Great strides were made with the revision of the 2011-2012 SCC, specifically with the expansion on Restorative Justice (RJ) and the focus on the Response to Intervention (RTI) strategy. Also reflected in the new SCC is the expectation that “suspensions should be the last resort” for school administrators, teachers, and staff. Preventative and proactive programs that promise to ensure students’ achievement by changing schools’ climates appear to be CPS’s priority for the upcoming year. Priorities are in order for CPS (or at least it appears that way on paper).
It makes sense to demand administrators and teachers create nurturing environments and keep kids there by not suspending them. Suspending kids results in loss of class time, and a decrease in their grades. Suspension is so common that children rarely fear at home suspension, but rather enjoy a vacation from school to be out in the streets, play video games, and be on facebook. Suspensions, punishments, and expulsions do not teach children what they have done wrong, nor does it condition them not to do it again because statistics show that kids continue to get suspended at high rates. Last year 1 out 10 kids got suspended!
However, if preventative and proactive programs are a priority for CPS, why isn’t RTI a line item in the budget? Why is CPS cutting $87 million to supplemental programs which include Restorative Justice programs that truly build safe school cultures and avoid suspensions and expulsions, while CPS is spending an extra $7 million in security cameras? If administrators, teachers and staff are expected to produce a different result in the schools, why are they not being given the appropriate tools and resources to do so?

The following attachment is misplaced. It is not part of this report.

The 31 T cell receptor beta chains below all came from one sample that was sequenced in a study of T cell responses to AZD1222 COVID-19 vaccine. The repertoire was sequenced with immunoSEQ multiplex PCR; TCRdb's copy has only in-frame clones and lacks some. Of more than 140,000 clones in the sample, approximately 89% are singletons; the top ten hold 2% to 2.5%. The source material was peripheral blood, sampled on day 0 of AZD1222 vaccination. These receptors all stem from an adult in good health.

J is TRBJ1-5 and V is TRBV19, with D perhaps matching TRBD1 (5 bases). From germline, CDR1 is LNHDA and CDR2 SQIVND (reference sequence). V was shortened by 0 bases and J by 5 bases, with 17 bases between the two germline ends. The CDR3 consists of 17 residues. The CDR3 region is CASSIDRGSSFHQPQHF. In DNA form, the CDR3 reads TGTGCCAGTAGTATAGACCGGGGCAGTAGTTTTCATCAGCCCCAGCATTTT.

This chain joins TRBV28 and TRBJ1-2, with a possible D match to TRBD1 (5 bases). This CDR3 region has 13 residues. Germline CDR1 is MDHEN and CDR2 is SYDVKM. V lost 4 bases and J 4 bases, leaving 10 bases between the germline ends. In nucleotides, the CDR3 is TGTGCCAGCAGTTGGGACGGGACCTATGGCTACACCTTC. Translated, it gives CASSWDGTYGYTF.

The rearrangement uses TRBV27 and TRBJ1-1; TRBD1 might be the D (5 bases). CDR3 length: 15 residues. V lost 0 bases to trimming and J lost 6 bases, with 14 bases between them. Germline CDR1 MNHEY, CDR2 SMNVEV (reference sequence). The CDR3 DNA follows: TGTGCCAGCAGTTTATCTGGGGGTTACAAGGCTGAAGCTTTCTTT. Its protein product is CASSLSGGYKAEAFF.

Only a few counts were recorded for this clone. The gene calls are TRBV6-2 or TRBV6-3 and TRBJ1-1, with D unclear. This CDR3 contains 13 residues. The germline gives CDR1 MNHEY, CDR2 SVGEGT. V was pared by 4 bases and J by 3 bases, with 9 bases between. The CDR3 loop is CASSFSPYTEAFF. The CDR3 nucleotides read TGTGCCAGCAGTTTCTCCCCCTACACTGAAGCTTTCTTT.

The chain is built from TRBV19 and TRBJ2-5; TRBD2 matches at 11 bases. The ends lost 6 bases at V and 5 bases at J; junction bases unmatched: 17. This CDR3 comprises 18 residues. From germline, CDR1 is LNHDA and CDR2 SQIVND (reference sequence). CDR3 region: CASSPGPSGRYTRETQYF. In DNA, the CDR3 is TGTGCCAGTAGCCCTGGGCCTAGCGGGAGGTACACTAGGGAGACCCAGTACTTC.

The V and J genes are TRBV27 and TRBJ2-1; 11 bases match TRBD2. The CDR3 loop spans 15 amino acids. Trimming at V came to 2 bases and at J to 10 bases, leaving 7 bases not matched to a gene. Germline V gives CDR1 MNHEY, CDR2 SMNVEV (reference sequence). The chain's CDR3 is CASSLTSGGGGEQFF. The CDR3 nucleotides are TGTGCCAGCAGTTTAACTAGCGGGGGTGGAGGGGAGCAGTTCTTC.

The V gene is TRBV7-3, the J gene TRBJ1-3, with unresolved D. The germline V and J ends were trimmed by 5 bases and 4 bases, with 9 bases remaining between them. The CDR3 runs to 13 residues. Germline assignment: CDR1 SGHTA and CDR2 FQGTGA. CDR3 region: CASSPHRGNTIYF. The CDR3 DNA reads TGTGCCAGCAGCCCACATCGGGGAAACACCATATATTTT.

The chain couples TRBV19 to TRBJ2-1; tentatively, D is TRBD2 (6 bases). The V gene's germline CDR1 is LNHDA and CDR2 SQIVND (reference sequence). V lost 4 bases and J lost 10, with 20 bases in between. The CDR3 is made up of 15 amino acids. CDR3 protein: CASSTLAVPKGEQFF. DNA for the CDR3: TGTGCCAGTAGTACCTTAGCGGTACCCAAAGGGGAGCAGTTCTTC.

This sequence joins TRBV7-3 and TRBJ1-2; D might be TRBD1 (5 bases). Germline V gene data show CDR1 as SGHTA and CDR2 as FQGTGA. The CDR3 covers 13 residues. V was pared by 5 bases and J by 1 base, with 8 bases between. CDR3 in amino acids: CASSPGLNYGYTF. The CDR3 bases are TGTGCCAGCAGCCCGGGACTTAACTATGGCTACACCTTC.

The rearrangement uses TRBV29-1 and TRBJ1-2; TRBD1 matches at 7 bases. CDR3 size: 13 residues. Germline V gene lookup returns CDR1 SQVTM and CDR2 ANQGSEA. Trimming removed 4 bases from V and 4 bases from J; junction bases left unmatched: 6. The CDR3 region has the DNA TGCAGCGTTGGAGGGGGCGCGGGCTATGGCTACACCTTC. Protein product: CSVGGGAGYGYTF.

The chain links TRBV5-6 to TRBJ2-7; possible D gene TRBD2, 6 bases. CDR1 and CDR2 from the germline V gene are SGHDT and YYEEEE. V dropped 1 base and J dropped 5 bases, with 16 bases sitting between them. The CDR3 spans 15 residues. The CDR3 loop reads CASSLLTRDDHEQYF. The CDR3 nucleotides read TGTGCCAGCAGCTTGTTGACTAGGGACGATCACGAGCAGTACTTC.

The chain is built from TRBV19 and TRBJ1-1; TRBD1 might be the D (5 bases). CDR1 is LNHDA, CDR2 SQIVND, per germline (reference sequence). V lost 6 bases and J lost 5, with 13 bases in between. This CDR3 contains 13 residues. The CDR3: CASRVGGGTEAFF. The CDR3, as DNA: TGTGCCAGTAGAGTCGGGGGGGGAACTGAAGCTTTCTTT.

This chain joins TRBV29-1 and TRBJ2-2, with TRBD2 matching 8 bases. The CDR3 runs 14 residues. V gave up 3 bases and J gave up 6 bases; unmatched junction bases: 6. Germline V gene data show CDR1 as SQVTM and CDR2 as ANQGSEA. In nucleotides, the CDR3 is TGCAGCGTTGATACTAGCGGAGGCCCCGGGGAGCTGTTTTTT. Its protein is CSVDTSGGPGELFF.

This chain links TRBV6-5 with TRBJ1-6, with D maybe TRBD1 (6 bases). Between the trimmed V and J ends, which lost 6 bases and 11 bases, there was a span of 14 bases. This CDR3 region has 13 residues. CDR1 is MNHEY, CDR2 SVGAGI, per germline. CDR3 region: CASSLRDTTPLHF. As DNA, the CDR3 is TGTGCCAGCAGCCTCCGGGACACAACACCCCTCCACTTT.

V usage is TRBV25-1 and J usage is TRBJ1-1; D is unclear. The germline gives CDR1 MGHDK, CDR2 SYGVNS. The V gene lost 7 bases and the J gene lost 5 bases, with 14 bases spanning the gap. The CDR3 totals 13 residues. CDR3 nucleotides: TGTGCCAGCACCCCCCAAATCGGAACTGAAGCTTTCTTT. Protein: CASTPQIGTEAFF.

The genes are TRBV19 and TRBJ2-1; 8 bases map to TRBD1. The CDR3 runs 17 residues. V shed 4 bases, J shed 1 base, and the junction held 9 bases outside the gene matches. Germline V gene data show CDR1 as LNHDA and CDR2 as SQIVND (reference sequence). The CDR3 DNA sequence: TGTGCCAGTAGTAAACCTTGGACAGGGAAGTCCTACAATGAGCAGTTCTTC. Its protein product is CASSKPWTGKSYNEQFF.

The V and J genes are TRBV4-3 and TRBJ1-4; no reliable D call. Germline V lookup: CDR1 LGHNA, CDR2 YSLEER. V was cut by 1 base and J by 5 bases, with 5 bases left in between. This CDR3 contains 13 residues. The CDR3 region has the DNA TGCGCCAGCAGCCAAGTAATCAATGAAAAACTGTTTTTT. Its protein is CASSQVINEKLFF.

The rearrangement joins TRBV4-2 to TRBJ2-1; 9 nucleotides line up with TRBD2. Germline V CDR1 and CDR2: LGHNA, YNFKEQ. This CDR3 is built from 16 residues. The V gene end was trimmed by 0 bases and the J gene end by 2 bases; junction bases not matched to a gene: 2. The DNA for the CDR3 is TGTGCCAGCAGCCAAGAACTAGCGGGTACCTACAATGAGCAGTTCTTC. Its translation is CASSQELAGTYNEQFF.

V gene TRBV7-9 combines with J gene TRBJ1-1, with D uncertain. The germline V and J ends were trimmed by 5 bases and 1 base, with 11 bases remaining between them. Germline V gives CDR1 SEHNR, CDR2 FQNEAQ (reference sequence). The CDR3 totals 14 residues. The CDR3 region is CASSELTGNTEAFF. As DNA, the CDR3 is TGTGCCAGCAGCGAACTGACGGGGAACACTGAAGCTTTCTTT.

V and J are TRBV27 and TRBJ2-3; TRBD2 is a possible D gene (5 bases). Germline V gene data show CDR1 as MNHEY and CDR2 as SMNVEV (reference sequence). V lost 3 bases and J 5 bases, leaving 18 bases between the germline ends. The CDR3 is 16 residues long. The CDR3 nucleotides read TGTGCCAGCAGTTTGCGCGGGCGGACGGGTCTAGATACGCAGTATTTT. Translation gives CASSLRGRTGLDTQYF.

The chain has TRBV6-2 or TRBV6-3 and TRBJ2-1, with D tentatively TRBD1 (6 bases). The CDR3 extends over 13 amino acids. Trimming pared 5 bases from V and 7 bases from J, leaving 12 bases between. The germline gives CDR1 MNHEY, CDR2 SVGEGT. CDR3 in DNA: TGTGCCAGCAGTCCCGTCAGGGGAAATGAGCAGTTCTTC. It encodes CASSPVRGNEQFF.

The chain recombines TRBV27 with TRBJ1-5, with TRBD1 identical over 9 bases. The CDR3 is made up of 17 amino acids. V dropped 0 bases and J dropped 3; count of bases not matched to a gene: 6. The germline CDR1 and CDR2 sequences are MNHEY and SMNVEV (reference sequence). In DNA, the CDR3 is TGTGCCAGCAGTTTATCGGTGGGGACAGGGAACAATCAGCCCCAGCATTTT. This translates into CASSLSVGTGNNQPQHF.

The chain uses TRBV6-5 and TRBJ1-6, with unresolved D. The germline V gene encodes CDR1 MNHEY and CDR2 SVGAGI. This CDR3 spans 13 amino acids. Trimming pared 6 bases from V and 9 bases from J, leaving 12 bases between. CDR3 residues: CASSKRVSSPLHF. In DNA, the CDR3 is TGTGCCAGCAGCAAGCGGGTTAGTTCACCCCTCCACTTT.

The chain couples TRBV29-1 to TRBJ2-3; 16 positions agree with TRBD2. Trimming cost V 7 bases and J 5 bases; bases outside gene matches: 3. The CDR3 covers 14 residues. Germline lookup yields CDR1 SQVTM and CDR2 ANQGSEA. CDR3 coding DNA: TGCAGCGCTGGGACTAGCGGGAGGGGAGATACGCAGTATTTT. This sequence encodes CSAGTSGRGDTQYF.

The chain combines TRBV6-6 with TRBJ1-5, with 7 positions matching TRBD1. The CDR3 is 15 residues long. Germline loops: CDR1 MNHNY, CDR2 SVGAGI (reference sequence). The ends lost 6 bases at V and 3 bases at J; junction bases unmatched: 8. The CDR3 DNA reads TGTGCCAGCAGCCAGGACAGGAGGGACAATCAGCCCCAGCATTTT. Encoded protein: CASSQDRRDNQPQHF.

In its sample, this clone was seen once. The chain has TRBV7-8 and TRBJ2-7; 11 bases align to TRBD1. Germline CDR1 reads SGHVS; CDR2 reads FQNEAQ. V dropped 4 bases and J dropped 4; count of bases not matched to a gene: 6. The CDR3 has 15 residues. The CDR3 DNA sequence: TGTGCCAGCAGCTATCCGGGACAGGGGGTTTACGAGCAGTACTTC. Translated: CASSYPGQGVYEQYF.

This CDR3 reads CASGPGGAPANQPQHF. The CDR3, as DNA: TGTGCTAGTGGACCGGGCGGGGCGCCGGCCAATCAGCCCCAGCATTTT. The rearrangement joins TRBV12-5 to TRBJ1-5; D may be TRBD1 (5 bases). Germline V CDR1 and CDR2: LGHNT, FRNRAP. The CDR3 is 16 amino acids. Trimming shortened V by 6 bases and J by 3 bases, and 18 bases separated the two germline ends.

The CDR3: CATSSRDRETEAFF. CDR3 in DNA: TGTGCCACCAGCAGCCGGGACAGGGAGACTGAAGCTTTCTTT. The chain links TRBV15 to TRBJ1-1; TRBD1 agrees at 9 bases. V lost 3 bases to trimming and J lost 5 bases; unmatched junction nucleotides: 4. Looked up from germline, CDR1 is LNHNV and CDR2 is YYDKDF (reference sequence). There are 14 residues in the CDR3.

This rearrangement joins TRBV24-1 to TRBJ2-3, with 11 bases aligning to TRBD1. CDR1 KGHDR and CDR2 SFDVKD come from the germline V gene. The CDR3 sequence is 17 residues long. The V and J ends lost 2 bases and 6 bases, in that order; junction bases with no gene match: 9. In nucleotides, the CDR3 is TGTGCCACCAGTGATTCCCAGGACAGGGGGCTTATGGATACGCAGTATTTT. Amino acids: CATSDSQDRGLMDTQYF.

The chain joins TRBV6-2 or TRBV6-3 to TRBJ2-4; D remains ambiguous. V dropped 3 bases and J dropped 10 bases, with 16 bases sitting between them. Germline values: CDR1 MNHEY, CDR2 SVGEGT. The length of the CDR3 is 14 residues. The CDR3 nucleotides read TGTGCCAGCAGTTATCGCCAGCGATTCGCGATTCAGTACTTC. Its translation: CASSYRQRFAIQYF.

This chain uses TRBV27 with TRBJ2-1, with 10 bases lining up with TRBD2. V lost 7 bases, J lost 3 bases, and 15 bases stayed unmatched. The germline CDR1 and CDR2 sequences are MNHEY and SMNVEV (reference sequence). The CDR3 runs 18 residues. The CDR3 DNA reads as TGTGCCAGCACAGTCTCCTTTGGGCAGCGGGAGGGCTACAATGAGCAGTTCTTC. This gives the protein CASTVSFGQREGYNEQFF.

CPS has a duty to provide principals, teachers and staff other alternatives to punitive punishments they encourage against. More importantly CPS has a duty to our children to provide them a quality education. The High H.O.P.E.S. (Healing Over Punishment, Expulsion, and Suspensions) Campaign estimates that CPS can get a Restorative Justice program in every CPS school for $42 million, only 1% of the entire CPS budget. Let’s invest in our children and fund and implement RJ and other proven strategies.
If we expect different results we need to change the way things have been done in the past. What will set aside this CPS administration from those who came before it other than rhetoric and semantics? CPS’s suspension and drop-out rates are embarrassing. But nothing is seriously being done about it. We continue to invest in CPD and zero tolerance measures that have not worked.
Also, rethink the message that is being sent by prioritizing police officers in the schools and replacing old security cameras. The message sent is that we KNOW our kids will do bad things, but not to worry because WHEN they do CPS will catch them, suspend and most likely arrest them. If the budget remains as is, CPS will deny students of a quality education and might just give them the gift of a criminal record. How far in life can we expect our youth to get with this kind of support? Security is important, but CPS should not prioritize reactive strategies above proactive and preventative ones such as RJ and other proven strategies that will change the culture and climate of schools, not weed out the “bad kids”. Last year more kids dropped out than graduated. Our kids, our future, cannot afford for CPS to give up on them.
Member of The High H.O.P.E.S. (Healing Over Punishment, Expulsions and Suspension) Campaign